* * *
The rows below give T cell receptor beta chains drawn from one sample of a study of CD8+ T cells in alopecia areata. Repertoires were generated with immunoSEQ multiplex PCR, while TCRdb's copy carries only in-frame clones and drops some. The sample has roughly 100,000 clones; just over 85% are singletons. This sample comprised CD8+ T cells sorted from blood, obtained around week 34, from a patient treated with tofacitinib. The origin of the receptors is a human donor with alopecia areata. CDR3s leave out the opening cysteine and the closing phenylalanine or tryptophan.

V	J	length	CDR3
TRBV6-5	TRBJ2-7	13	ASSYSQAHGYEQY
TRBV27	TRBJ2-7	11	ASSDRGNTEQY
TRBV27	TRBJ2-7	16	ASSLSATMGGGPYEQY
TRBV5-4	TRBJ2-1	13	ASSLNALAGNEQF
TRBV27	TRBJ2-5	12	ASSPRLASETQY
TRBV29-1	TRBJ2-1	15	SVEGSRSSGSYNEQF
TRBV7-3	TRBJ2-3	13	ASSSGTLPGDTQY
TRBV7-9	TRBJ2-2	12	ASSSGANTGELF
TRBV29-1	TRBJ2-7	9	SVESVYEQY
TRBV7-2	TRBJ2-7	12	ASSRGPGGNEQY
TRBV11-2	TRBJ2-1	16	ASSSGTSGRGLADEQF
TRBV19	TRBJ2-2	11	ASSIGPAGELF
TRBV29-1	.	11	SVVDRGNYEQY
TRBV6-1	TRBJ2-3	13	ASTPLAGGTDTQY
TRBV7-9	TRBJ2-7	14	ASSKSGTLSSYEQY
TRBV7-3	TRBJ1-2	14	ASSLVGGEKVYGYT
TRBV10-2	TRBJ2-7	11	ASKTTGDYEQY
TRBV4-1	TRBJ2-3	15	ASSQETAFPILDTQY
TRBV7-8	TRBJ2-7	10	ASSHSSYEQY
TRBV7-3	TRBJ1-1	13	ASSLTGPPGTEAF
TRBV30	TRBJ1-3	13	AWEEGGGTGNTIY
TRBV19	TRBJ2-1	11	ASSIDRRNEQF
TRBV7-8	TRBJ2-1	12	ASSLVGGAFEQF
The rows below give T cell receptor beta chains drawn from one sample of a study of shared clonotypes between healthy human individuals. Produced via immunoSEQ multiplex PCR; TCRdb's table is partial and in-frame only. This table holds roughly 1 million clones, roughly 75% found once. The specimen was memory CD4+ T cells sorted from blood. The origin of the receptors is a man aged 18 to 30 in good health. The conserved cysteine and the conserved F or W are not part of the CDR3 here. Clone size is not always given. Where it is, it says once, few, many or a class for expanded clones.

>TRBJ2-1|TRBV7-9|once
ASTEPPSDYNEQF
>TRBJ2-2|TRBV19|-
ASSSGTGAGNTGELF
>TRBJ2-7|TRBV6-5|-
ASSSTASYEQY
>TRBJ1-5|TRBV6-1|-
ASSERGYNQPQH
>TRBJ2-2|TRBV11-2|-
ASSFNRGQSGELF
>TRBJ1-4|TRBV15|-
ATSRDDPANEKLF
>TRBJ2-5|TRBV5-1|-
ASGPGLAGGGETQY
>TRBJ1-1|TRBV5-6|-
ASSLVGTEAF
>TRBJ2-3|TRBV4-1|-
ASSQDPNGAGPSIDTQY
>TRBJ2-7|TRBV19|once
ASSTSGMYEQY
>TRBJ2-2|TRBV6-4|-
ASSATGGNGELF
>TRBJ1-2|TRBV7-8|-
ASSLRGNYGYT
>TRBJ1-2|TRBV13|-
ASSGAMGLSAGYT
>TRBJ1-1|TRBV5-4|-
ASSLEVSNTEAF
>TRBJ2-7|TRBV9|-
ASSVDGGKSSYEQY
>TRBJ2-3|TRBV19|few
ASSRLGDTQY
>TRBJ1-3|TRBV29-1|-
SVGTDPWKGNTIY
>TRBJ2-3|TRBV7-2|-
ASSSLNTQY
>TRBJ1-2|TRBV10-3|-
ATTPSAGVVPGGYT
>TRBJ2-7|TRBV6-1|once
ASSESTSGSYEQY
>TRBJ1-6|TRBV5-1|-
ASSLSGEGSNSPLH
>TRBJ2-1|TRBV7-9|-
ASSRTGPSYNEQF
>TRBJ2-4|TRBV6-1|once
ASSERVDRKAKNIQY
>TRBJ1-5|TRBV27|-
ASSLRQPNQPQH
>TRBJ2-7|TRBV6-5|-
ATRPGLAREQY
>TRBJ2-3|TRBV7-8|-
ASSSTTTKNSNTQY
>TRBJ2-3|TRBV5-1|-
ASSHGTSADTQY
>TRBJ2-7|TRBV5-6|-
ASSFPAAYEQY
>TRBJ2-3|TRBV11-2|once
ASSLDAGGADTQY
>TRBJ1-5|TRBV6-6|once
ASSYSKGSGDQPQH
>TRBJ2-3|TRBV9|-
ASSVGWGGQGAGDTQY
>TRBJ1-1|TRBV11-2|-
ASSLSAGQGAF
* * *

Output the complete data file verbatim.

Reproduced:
The rows below give T cell receptor beta chains drawn from one sample of a study of CD8+ T cells in alopecia areata. Repertoires were generated with immunoSEQ multiplex PCR, while TCRdb's copy carries only in-frame clones and drops some. The sample has roughly 100,000 clones; just over 85% are singletons. This sample comprised CD8+ T cells sorted from blood, obtained around week 34, from a patient treated with tofacitinib. The origin of the receptors is a human donor with alopecia areata. CDR3s leave out the opening cysteine and the closing phenylalanine or tryptophan.

V	J	length	CDR3
TRBV6-5	TRBJ2-7	13	ASSYSQAHGYEQY
TRBV27	TRBJ2-7	11	ASSDRGNTEQY
TRBV27	TRBJ2-7	16	ASSLSATMGGGPYEQY
TRBV5-4	TRBJ2-1	13	ASSLNALAGNEQF
TRBV27	TRBJ2-5	12	ASSPRLASETQY
TRBV29-1	TRBJ2-1	15	SVEGSRSSGSYNEQF
TRBV7-3	TRBJ2-3	13	ASSSGTLPGDTQY
TRBV7-9	TRBJ2-2	12	ASSSGANTGELF
TRBV29-1	TRBJ2-7	9	SVESVYEQY
TRBV7-2	TRBJ2-7	12	ASSRGPGGNEQY
TRBV11-2	TRBJ2-1	16	ASSSGTSGRGLADEQF
TRBV19	TRBJ2-2	11	ASSIGPAGELF
TRBV29-1	.	11	SVVDRGNYEQY
TRBV6-1	TRBJ2-3	13	ASTPLAGGTDTQY
TRBV7-9	TRBJ2-7	14	ASSKSGTLSSYEQY
TRBV7-3	TRBJ1-2	14	ASSLVGGEKVYGYT
TRBV10-2	TRBJ2-7	11	ASKTTGDYEQY
TRBV4-1	TRBJ2-3	15	ASSQETAFPILDTQY
TRBV7-8	TRBJ2-7	10	ASSHSSYEQY
TRBV7-3	TRBJ1-1	13	ASSLTGPPGTEAF
TRBV30	TRBJ1-3	13	AWEEGGGTGNTIY
TRBV19	TRBJ2-1	11	ASSIDRRNEQF
TRBV7-8	TRBJ2-1	12	ASSLVGGAFEQF
The rows below give T cell receptor beta chains drawn from one sample of a study of shared clonotypes between healthy human individuals. Produced via immunoSEQ multiplex PCR; TCRdb's table is partial and in-frame only. This table holds roughly 1 million clones, roughly 75% found once. The specimen was memory CD4+ T cells sorted from blood. The origin of the receptors is a man aged 18 to 30 in good health. The conserved cysteine and the conserved F or W are not part of the CDR3 here. Clone size is not always given. Where it is, it says once, few, many or a class for expanded clones.

>TRBJ2-1|TRBV7-9|once
ASTEPPSDYNEQF
>TRBJ2-2|TRBV19|-
ASSSGTGAGNTGELF
>TRBJ2-7|TRBV6-5|-
ASSSTASYEQY
>TRBJ1-5|TRBV6-1|-
ASSERGYNQPQH
>TRBJ2-2|TRBV11-2|-
ASSFNRGQSGELF
>TRBJ1-4|TRBV15|-
ATSRDDPANEKLF
>TRBJ2-5|TRBV5-1|-
ASGPGLAGGGETQY
>TRBJ1-1|TRBV5-6|-
ASSLVGTEAF
>TRBJ2-3|TRBV4-1|-
ASSQDPNGAGPSIDTQY
>TRBJ2-7|TRBV19|once
ASSTSGMYEQY
>TRBJ2-2|TRBV6-4|-
ASSATGGNGELF
>TRBJ1-2|TRBV7-8|-
ASSLRGNYGYT
>TRBJ1-2|TRBV13|-
ASSGAMGLSAGYT
>TRBJ1-1|TRBV5-4|-
ASSLEVSNTEAF
>TRBJ2-7|TRBV9|-
ASSVDGGKSSYEQY
>TRBJ2-3|TRBV19|few
ASSRLGDTQY
>TRBJ1-3|TRBV29-1|-
SVGTDPWKGNTIY
>TRBJ2-3|TRBV7-2|-
ASSSLNTQY
>TRBJ1-2|TRBV10-3|-
ATTPSAGVVPGGYT
>TRBJ2-7|TRBV6-1|once
ASSESTSGSYEQY
>TRBJ1-6|TRBV5-1|-
ASSLSGEGSNSPLH
>TRBJ2-1|TRBV7-9|-
ASSRTGPSYNEQF
>TRBJ2-4|TRBV6-1|once
ASSERVDRKAKNIQY
>TRBJ1-5|TRBV27|-
ASSLRQPNQPQH
>TRBJ2-7|TRBV6-5|-
ATRPGLAREQY
>TRBJ2-3|TRBV7-8|-
ASSSTTTKNSNTQY
>TRBJ2-3|TRBV5-1|-
ASSHGTSADTQY
>TRBJ2-7|TRBV5-6|-
ASSFPAAYEQY
>TRBJ2-3|TRBV11-2|once
ASSLDAGGADTQY
>TRBJ1-5|TRBV6-6|once
ASSYSKGSGDQPQH
>TRBJ2-3|TRBV9|-
ASSVGWGGQGAGDTQY
>TRBJ1-1|TRBV11-2|-
ASSLSAGQGAF